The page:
Liberty and Justice for All
I have just finished my second week student-lawyering at the county PD office. A lot of people have been asking me what it's like, or if I still want to be a lawyer (like this would be the best time to decide I didn't). Since the past few days have been particularly emotional for me, I'll give a general overview of the experience.
In some ways, working for the PD has some of the same elements as working in a behavior school. I come in constant contact with the criminal element that's brilliant enough to get caught for some reason or another. Most of the people I see are arrested or cited on rather minor charges -- possession of drugs, solicitation of prostitution, petty theft (shoplifting), and other relatively minor charges. Part of me is amazed that this is what our local law enforcement focuses their time and energy on. Are drugs and prostitution illegal? Yes. Is it worth thousands of dollars to arrest, prosecute, and jail each individual that gets arrested? Probably not. These are the people that are going to continue to use drugs or offer prostitution services.... The cost-benefit is not there. There are countless individuals that are arrested outside known drug-houses, which means the police are sitting outside a location they know drugs are sold for the sole purpose of arresting people with drugs. When they get out of jail, they are literally going to go back to that same house and buy more drugs. It's a losing battle.
In the past two weeks, I have realized that working in the PD office is like running a marathon. There are always things to do, people to talk to, new people being arrested, and never enough hours in a day. The average Las Vegas PD has 150+ open cases. That means they are responsible for the legal defense of 150+ individuals. The attorney I'm working with handles around 350 cases per year. Each one of those cases is a person... virtually one person for every day of the year.
Do you remember Night Court? A classic 80s NBC sitcom. Judge Harry Stone, the DA, the PD and a cast of courtroom helpers... Weirdly, court is much more like that than I expected. It is a never-ending revolving door of "criminals" moving through the criminal justice system at break-neck speed. In an average morning session (maybe 3 hours), we might deal with 50 cases.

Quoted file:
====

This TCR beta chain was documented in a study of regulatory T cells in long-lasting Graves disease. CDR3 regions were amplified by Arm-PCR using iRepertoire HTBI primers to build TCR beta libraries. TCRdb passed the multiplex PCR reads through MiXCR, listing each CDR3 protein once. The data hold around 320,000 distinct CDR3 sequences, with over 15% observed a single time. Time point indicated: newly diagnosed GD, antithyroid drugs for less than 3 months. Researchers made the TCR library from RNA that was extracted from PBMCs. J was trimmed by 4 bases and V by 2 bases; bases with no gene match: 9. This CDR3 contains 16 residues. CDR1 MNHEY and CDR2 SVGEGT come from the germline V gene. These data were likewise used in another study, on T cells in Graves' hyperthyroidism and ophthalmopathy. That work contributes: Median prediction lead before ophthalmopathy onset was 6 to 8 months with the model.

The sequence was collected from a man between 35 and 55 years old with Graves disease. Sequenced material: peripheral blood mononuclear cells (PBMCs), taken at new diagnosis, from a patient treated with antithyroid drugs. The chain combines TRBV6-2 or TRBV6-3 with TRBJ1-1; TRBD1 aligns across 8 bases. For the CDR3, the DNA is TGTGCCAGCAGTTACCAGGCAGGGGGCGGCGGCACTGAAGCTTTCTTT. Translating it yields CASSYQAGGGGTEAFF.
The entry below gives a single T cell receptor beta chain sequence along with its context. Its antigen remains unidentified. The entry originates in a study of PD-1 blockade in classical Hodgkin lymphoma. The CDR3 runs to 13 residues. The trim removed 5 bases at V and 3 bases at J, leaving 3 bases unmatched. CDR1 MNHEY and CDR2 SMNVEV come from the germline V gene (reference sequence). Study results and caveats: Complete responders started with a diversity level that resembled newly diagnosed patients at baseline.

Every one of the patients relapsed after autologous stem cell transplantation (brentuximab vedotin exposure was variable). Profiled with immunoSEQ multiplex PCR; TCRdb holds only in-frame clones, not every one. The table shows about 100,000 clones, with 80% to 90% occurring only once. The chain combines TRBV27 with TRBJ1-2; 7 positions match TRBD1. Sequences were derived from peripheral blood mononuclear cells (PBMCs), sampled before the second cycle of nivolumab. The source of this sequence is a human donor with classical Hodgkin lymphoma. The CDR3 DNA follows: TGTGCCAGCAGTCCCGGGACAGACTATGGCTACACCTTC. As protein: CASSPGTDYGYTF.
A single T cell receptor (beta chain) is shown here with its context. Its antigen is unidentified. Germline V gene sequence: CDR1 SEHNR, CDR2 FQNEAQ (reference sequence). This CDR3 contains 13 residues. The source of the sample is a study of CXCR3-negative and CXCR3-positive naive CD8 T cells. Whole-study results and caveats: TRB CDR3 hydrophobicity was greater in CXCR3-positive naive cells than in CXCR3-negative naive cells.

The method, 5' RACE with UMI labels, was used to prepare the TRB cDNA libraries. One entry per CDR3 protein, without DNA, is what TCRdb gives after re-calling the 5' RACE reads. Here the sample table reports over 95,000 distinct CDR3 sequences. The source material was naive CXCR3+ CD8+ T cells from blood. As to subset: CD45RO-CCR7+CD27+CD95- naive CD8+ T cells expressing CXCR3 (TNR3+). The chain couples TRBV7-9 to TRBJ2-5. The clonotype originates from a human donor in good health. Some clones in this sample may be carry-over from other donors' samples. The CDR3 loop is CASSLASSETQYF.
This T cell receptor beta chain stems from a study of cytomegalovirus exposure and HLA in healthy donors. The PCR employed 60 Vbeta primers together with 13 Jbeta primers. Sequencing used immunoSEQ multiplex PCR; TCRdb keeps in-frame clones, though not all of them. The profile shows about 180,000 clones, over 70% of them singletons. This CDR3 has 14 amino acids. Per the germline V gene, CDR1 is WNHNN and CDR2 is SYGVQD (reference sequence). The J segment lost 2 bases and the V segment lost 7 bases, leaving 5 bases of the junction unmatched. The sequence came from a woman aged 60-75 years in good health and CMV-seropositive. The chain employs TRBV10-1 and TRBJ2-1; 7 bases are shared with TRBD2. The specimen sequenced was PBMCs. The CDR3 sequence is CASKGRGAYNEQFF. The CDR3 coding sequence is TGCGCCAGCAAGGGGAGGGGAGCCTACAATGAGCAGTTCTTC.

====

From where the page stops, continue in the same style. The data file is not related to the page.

Not all of them are new cases -- let's say 10-15 are new arrests. We have no idea what they were arrested for. We get their information sheet when we get there. We then talk with them for 90 seconds each and see what's going on. The DA may have a plea offer - if they do, we will present that to the client. Many will take the plea just to get out of jail - whether they did it or not. They will plead guilty to possession, or public intoxication, or whatever, do some community service, pay a fine and call it a day ($50 and time served).
Of the remaining individuals we see, about half of those are "status checks". They are the people that pled guilty and now the judge needs to make sure they paid the fine and did the community service. If they did, awesome - case closed. If they didn't (and many don't), or if they have been arrested again (which many do), they may be looking at jail time. We need to explain to the judge why they shouldn't be sent to jail.
Another group of people are simply legal motions - extending the time to pay fines, appearing before the judge for whatever reason.
Despite the speed, all of these cases are relatively easy to deal with. A small portion of our clients maintain their innocence and want to go through the entire legal process. And the wheels of justice move very slowly. If a client wants to go to trial, it will be months at best, or years at worst. A complicated case could take years before it gets to trial & a poor client that can't post bail will sit in jail the entire time - essentially being punished for being poor. Imagine sitting in jail for over a year waiting to prove your innocence. It "breaks" quite a few people. After a while, they give up and if the DA offers them a decent deal, they will take it. Even if they still claim they didn't do it.
Now keep in mind, this is what I do before 10am.
For the rest of the day, we field phone calls, file paperwork, write legal motions, visit with clients (both in and out of jail) and follow up on any upcoming legal actions. If there are any impending trials, those happen in the afternoon.
And when you add it all together, it's mind-numbingly frightening. I'm not even a 'real' PD and I feel incredible pressure to do as much as I can every single day. I also feel incredible empathy for a lot of the clients. Many are arrested because they are poor, or black, or simply don't conform to the idea of what someone expects. We are currently defending a mom that is charged with felony child abuse. She did not abuse her child. The baby was sick, mom took the baby to the hospital and though some incredible miscommunications, the doctors decided the baby's illness was mom's fault. For six months, she's been fighting this while her baby waits in foster care (the baby's health hasn't improved in the past six months)... her trial may happen before the end of the year. Maybe. In the meantime, the baby will continue to wait in foster care.
And in the next six months, while preparing for a trial that will decide if this mother and child are EVER reunited, her attorney will get another 150 clients....